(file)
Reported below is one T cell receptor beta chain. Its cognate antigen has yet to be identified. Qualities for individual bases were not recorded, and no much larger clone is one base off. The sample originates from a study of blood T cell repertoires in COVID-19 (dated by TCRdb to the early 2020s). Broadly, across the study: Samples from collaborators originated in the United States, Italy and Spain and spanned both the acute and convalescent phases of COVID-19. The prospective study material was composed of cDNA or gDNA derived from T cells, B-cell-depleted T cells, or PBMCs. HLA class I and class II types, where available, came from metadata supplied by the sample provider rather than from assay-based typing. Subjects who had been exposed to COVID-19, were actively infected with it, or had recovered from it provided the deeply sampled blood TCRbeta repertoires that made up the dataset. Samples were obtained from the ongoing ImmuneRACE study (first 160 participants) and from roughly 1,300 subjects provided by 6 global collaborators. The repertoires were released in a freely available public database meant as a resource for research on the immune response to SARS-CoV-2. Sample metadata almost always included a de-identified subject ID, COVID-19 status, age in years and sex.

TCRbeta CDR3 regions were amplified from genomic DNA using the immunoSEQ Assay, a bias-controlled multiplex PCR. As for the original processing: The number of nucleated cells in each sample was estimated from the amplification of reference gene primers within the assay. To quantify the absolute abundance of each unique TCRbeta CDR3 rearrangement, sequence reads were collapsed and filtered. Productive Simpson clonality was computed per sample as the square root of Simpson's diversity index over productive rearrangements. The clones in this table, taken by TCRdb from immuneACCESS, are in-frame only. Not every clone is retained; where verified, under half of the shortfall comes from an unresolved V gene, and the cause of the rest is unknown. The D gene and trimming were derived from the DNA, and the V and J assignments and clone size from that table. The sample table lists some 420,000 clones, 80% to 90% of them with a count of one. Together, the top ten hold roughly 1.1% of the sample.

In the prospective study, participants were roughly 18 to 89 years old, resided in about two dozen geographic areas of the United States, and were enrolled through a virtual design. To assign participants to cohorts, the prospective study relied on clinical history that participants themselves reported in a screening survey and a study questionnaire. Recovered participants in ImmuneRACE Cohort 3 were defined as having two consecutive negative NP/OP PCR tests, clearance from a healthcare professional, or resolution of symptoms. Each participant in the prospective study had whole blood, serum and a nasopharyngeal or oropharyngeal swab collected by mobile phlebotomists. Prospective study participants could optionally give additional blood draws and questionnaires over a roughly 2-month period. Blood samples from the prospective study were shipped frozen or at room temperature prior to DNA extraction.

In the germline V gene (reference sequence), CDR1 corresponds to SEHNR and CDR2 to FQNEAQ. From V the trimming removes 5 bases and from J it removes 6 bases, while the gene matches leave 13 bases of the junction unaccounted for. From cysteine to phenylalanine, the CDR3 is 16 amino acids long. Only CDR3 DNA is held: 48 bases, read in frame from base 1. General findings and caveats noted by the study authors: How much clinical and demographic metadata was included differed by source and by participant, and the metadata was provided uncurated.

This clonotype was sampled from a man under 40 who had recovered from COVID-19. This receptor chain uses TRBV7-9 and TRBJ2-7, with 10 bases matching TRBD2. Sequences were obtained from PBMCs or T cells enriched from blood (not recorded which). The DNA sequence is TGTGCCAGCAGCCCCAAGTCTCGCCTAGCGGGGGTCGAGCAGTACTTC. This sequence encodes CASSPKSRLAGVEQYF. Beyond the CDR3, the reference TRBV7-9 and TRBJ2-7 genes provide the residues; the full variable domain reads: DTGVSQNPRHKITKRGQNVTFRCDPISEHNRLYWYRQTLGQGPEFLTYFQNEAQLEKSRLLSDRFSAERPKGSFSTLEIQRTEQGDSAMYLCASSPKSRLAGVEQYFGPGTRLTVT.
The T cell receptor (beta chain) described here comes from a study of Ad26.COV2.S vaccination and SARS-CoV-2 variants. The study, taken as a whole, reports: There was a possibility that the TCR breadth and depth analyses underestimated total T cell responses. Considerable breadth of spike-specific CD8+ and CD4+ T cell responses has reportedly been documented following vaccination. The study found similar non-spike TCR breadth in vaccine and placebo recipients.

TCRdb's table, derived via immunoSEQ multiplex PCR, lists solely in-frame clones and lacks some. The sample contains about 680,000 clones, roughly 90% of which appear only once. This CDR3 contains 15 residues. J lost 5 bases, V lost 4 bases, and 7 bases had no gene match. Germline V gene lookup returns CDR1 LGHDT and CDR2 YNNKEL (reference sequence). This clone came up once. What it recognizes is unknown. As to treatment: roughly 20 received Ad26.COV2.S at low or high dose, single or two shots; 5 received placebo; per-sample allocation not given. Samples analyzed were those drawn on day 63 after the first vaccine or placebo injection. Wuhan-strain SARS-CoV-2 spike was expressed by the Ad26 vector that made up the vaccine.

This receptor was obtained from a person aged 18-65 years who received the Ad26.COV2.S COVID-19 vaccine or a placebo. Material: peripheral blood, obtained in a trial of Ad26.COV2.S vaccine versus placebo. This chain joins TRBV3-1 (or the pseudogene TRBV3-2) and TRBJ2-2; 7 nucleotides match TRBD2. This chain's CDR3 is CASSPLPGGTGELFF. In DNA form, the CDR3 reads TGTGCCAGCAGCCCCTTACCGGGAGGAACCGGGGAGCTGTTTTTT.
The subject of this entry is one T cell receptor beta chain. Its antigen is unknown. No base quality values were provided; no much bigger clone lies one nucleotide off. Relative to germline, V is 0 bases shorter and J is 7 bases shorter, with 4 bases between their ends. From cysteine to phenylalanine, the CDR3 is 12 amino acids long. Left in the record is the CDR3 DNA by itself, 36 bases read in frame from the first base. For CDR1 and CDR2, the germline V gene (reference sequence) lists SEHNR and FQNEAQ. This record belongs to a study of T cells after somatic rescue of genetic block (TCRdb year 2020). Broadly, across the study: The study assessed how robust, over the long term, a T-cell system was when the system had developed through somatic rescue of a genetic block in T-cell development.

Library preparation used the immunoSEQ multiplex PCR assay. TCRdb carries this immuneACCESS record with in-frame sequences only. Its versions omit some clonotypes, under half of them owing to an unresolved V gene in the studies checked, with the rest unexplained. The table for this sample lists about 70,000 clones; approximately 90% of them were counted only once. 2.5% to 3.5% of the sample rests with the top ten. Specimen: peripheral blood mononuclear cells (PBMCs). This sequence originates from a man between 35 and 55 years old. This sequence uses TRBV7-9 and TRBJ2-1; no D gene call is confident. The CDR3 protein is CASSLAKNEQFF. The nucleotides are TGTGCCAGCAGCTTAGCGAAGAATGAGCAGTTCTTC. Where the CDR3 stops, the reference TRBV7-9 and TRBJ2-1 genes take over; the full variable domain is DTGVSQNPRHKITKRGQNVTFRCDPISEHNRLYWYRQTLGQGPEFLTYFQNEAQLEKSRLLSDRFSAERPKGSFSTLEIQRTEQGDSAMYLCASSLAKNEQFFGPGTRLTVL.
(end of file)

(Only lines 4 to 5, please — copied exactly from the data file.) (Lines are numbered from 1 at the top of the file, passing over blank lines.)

In the germline V gene (reference sequence), CDR1 corresponds to SEHNR and CDR2 to FQNEAQ. From V the trimming removes 5 bases and from J it removes 6 bases, while the gene matches leave 13 bases of the junction unaccounted for. From cysteine to phenylalanine, the CDR3 is 16 amino acids long. Only CDR3 DNA is held: 48 bases, read in frame from base 1. General findings and caveats noted by the study authors: How much clinical and demographic metadata was included differed by source and by participant, and the metadata was provided uncurated.

This clonotype was sampled from a man under 40 who had recovered from COVID-19. This receptor chain uses TRBV7-9 and TRBJ2-7, with 10 bases matching TRBD2. Sequences were obtained from PBMCs or T cells enriched from blood (not recorded which). The DNA sequence is TGTGCCAGCAGCCCCAAGTCTCGCCTAGCGGGGGTCGAGCAGTACTTC. This sequence encodes CASSPKSRLAGVEQYF. Beyond the CDR3, the reference TRBV7-9 and TRBJ2-7 genes provide the residues; the full variable domain reads: DTGVSQNPRHKITKRGQNVTFRCDPISEHNRLYWYRQTLGQGPEFLTYFQNEAQLEKSRLLSDRFSAERPKGSFSTLEIQRTEQGDSAMYLCASSPKSRLAGVEQYFGPGTRLTVT.